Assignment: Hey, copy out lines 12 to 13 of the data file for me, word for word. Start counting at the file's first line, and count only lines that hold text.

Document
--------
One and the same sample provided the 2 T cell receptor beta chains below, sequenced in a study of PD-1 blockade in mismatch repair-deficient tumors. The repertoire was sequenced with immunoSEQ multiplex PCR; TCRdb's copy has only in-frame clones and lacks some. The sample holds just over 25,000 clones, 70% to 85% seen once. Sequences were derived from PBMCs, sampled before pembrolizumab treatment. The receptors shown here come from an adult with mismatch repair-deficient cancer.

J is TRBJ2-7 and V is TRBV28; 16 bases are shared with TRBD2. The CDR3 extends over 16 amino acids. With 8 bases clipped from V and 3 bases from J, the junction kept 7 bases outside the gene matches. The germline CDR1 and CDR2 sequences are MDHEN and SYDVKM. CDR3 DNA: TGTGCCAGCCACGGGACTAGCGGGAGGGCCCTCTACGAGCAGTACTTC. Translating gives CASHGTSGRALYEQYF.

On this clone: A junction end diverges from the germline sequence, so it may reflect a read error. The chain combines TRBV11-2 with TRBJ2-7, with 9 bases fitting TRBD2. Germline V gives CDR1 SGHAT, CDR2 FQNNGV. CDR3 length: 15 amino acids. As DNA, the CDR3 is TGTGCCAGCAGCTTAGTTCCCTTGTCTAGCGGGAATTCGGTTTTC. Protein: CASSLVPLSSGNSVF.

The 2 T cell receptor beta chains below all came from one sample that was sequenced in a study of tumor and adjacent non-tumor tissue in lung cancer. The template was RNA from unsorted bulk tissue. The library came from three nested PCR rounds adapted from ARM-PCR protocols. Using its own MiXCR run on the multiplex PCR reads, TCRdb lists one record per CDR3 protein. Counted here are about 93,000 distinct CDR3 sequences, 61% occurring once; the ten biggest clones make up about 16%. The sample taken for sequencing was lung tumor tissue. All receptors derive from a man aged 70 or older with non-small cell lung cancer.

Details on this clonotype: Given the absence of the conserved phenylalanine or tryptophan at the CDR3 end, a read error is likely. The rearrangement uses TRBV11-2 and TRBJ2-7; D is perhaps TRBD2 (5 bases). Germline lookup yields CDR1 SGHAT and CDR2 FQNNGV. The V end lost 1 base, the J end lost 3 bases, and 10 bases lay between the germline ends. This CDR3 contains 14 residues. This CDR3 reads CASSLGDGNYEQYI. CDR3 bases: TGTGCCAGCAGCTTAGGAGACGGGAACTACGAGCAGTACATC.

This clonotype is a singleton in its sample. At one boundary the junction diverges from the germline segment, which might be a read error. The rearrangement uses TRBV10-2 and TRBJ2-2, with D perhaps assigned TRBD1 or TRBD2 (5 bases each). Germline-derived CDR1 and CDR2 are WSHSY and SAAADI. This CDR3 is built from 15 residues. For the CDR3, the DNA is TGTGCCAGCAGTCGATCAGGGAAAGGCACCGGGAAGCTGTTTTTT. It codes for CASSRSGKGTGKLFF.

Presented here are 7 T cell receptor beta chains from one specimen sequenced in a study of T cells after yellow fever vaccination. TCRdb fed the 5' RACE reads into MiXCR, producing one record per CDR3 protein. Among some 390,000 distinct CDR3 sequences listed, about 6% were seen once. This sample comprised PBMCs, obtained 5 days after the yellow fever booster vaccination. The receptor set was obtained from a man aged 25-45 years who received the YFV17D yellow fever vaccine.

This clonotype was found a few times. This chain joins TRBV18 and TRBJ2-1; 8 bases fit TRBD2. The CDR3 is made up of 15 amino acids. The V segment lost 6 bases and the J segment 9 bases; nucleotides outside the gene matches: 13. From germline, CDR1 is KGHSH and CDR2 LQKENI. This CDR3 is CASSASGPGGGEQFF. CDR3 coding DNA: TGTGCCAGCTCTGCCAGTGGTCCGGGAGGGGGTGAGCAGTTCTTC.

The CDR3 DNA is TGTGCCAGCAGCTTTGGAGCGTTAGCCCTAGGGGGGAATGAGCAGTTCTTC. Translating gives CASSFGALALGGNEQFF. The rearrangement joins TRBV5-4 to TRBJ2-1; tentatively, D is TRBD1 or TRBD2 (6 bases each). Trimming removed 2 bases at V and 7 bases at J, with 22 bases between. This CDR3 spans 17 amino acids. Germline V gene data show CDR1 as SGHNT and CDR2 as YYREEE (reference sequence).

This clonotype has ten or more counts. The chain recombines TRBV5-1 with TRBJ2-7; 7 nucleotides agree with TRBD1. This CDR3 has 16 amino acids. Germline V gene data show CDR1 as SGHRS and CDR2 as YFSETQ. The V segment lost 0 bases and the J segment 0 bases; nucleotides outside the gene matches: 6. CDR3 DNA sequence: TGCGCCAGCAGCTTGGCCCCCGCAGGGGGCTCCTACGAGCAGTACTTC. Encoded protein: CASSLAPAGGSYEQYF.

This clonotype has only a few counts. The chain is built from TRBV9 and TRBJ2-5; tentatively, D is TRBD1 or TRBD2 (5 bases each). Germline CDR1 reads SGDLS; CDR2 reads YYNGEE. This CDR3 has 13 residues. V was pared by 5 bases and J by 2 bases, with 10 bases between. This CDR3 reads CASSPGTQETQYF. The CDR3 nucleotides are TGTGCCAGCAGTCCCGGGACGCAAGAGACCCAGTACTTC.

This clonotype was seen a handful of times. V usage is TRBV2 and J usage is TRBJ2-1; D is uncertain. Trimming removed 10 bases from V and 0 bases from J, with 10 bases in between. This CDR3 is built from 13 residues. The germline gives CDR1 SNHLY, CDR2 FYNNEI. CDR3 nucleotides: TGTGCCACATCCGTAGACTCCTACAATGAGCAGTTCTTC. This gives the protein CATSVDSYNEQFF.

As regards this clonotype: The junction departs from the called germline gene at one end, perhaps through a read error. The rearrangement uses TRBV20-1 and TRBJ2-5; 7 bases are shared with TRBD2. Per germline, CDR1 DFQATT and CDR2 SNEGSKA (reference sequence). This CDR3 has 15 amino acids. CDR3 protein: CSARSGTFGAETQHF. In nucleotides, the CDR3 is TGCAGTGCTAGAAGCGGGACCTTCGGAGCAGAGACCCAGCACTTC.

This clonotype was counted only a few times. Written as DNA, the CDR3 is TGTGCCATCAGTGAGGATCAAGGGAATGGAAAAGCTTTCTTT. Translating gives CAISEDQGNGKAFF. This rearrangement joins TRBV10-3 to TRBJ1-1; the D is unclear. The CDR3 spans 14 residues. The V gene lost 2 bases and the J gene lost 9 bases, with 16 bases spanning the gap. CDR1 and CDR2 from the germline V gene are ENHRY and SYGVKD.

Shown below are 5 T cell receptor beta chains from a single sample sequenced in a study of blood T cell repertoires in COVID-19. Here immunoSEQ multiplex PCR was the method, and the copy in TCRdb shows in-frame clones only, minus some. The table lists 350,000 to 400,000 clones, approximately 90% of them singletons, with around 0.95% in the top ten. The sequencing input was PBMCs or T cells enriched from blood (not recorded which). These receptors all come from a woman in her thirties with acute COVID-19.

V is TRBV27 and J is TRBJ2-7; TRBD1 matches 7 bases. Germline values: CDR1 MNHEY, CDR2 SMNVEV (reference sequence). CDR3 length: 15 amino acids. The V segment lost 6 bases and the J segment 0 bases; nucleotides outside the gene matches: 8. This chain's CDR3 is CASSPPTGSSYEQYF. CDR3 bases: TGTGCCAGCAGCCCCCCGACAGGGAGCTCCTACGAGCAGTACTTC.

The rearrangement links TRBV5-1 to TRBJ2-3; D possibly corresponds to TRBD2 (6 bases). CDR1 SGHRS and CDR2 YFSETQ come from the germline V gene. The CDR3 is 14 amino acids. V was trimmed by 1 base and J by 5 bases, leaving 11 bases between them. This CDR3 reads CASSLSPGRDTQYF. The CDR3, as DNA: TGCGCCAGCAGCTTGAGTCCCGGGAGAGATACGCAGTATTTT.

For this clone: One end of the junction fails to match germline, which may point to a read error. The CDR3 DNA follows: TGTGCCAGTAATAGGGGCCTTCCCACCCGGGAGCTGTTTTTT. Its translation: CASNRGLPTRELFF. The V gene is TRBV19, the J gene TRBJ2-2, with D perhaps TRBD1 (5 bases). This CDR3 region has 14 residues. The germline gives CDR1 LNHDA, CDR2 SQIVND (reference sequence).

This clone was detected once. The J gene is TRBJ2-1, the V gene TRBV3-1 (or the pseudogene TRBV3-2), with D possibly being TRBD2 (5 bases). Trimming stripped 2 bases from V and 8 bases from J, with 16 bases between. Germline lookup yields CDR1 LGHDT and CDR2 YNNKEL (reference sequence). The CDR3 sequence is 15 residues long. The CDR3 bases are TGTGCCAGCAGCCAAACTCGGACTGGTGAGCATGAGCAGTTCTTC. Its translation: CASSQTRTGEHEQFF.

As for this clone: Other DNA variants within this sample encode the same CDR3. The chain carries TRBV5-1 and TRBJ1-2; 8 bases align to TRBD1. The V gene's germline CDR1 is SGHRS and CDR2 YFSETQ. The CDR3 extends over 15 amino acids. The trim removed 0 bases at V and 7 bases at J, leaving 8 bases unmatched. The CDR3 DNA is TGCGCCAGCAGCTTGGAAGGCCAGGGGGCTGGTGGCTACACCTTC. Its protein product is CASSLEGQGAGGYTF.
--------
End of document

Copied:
This clonotype was seen a handful of times. V usage is TRBV2 and J usage is TRBJ2-1; D is uncertain. Trimming removed 10 bases from V and 0 bases from J, with 10 bases in between. This CDR3 is built from 13 residues. The germline gives CDR1 SNHLY, CDR2 FYNNEI. CDR3 nucleotides: TGTGCCACATCCGTAGACTCCTACAATGAGCAGTTCTTC. This gives the protein CATSVDSYNEQFF.

As regards this clonotype: The junction departs from the called germline gene at one end, perhaps through a read error. The rearrangement uses TRBV20-1 and TRBJ2-5; 7 bases are shared with TRBD2. Per germline, CDR1 DFQATT and CDR2 SNEGSKA (reference sequence). This CDR3 has 15 amino acids. CDR3 protein: CSARSGTFGAETQHF. In nucleotides, the CDR3 is TGCAGTGCTAGAAGCGGGACCTTCGGAGCAGAGACCCAGCACTTC.